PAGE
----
Since the Romans invented the baths, they used the Essential Oils in massage and baths. When they fled during the fall of the Roman Empire, Roman physicians brought with them books written by Galen and Hypocrites. Later on, these texts were translated into Persian, Arabic and many other languages.
Persia (980 BC)
After the fall of the Roman Empire, Persia picked up these healing techniques and perfected the essential oil distillation process.
Avicenne, whose real name was Ali-Ibn Sana was a child prodigy and became a well-educated physician by the age of 12. Avicenne wrote several books listing the properties of 800 plants and their effects on the human body. He is also the first person to discover and record the method of distilling essential oils. His methods are still in use.
The Dark Ages brought a disdain for Hippocrates’ holistic approach. However, because the Catholic Church viewed bathing as inappropriate, high esteem was given to aromatics, which coincidently are also antibacterial, and prevented people from stinking. They had absolutely no idea that what they were only using as perfume was also helping them getting rid of sickness and disease!
Folk medicine was viewed by the clergy as “witchcraft” and many herbalists were either thrown in jail, persecuted or simply burned. But the Monks continued their healing tradition anyway, thanks to essential oils and secretly kept herbal medicine alive in the halls of their monasteries.
During the Dark Ages, many herbalists were either thrown in jail, persecuted or simply burned.
The Bubonic Plague (1330)
In the early 1330s, an outbreak of deadly bubonic plague started in China. Because China was one of the busiest trading nations, it was only a matter of time before the plague outbreak spread from China to western Asia and Europe. In October of 1347, several Italian merchant ships returned from a trip to the Black Sea. When the ships docked in Sicily, many were already dying of plague. Within days, the disease spread to the city and the surrounding countryside.
Eight months after, the plague had spread as far north as England, where people called it “The Black Death.”
After five years, 25 million people were dead; more than one-third of Europe’s inhabitants.
The “4 Thieves” concontion helped get rid of the bubonic plague
The disease took its toll on the church. Catholics and Christians devoutly prayed for deliverance from the plague; which never stopped. Why hadn’t those prayers been answered? Soon, a period of philosophical questioning and political turmoil started which ended with the French Revolution.
Enters bizarre images of physicians wearing dark robes, wide-brimmed hats, and masks with long beaks. These horrible beaks were stuffed with dried herbs, spices, and essential oils that the physician breathed. The dark robe was also sprayed with the same Essential Oils concoction.
This concoction came from a “Four Thieves Vinegar Recipe” made with Essential Oils, dried rosemary tops and sage flowers, fresh rue, camphor, “spirit,” garlic cloves and vinegar. The “Pharmacologia” refers to the French Codex and The German Dispensatories as sources of the “vinegar” recipe.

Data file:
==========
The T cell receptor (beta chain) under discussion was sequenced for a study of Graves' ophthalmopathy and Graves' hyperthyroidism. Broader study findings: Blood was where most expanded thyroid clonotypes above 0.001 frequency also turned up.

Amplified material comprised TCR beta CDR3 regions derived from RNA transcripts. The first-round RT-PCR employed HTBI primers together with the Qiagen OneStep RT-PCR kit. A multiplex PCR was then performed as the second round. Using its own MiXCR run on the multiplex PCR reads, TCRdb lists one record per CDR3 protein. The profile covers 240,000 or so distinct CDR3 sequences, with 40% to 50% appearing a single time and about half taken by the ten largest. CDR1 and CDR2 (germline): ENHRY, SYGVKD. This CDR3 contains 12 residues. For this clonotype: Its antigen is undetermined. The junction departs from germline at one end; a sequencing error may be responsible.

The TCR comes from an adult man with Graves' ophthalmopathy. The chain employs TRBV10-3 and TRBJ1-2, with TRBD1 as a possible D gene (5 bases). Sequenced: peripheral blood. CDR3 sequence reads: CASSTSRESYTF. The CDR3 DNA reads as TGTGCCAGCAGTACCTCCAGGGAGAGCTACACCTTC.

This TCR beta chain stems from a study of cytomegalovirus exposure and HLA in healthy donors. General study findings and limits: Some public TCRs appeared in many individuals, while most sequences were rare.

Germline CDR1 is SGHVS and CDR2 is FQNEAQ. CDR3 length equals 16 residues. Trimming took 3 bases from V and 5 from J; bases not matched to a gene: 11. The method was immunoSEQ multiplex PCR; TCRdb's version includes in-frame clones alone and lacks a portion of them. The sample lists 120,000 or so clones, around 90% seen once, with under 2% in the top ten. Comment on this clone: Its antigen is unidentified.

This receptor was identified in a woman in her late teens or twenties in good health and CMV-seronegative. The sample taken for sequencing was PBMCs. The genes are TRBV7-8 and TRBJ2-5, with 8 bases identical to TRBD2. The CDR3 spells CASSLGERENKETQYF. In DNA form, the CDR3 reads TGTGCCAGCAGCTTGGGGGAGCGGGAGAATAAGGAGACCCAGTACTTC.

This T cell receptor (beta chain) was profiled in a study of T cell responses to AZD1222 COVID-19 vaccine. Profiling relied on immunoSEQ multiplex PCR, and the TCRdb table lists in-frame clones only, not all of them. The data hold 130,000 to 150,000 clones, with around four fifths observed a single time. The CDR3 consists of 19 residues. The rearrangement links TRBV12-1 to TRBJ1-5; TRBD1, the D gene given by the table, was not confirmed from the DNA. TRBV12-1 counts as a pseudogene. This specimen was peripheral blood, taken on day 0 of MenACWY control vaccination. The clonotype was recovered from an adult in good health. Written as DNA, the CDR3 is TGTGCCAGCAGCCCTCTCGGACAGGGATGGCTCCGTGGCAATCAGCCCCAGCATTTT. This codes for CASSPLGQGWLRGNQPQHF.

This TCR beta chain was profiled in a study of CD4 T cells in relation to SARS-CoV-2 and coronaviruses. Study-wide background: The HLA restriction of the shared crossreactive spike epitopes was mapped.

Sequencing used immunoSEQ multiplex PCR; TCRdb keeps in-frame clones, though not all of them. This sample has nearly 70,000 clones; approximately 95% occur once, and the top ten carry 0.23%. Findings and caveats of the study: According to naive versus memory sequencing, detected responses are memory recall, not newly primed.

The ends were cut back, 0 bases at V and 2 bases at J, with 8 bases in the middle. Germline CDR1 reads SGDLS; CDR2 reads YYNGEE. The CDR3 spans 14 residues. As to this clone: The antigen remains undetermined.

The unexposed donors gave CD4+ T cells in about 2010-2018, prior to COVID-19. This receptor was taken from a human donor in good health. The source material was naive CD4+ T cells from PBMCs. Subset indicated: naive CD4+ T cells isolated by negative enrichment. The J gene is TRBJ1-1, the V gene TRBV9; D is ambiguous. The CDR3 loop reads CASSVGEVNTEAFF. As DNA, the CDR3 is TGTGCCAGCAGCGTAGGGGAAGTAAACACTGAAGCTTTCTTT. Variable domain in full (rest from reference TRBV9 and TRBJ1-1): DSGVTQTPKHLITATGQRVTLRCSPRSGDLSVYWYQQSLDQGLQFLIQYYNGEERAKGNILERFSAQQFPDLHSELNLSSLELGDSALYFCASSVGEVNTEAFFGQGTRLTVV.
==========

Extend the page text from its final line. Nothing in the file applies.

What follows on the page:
The preparation was coming from four thieves of Marseilles (a French city) who confessed to the king that they used it with complete protection against the plague while they robbed the bodies of the dead. The “Four Thieves” preparation was eventually credited with saving many when the plague later struck the cities
Renaissance (14th–17th centuries)
The word Renaissance means “Rebirth” in French. The Renaissance is a period during the 14th to the 17th century which bridges the Middle Ages to modern history. The devastation caused by the Black Death resulted in a shift in the world view of people. The daily familiarity with death caused people to think more about the purpose of their lives on Earth, rather than spirituality and the afterlife.
It is the Renaissance that resurrected herbal medicine and Essential Oils as therapeutic helpers.
Physicians such as Paracelsus challenged his medical colleagues with testimonials of successfully treating life-threatening concerns like leprosy.
France (20th century)
What we now know as “aromatherapy” was not introduced formally until French chemist Rene Maurice Gattefosse first coined the phrase in 1937. Although he wasn’t a natural health advocate, he became interested in Essential Oils after a 1910 accident. After badly burning his hand, Gattefosse used the first available medicine in his laboratory, a pure, undiluted lavender Essential Oil that not only immediately eased the pain, but healed his injury without infection or scar.
Thanks to Maurice Gattefosse’s work, Dr. Jean Valet used Essential Oils to treat injured soldiers in World War II. It was after that that Marguerite Maury started to “individually prescribe” Essential Oil thanks to acombinations using a Tibetan technique for back massage that treated nerve endings along the spine (similar to the current The Raindrop Technique). During the outbreak of Spanish influenza, the use of Lavender Essential Oil was credited for the absence of deaths of hospital personnel.
Jean Valnet used Essential Oils to treat injured soldiers in World War II
Today, more than 5,000 years after its first discovery, not only Essential Oils are still used as medicine by “priests” and “kings,” but also by nurses, doctors, nutritionists, and moms and dads all over the world.
Robert Tisserand was the first to translate the vast French knowledge and education of aromatherapy to English
The French aromatherapist Jean Valnet’s work using essential oils to treat injured soldiers during the war led him to write an acclaimed book, “The Practice of Aromatherapy,” simply titled “Aromathérapie” in French. Austrian born Marguerite Maury is a biochemist who dedicated her life studying, practicing and teaching the use of aromatherapy; especially for cosmetic benefit.. Robert B. Tisserand is a French-English aromatherapist who is responsible for being one of the first to translate the vast French knowledge and education of aromatherapy to English speaking nations, especially Britain and the USA. He currently lives in San Diego and has written numerous books and articles including the 1977 publication “The Art of Aromatherapy,” which was the first aromatherapy book published in English.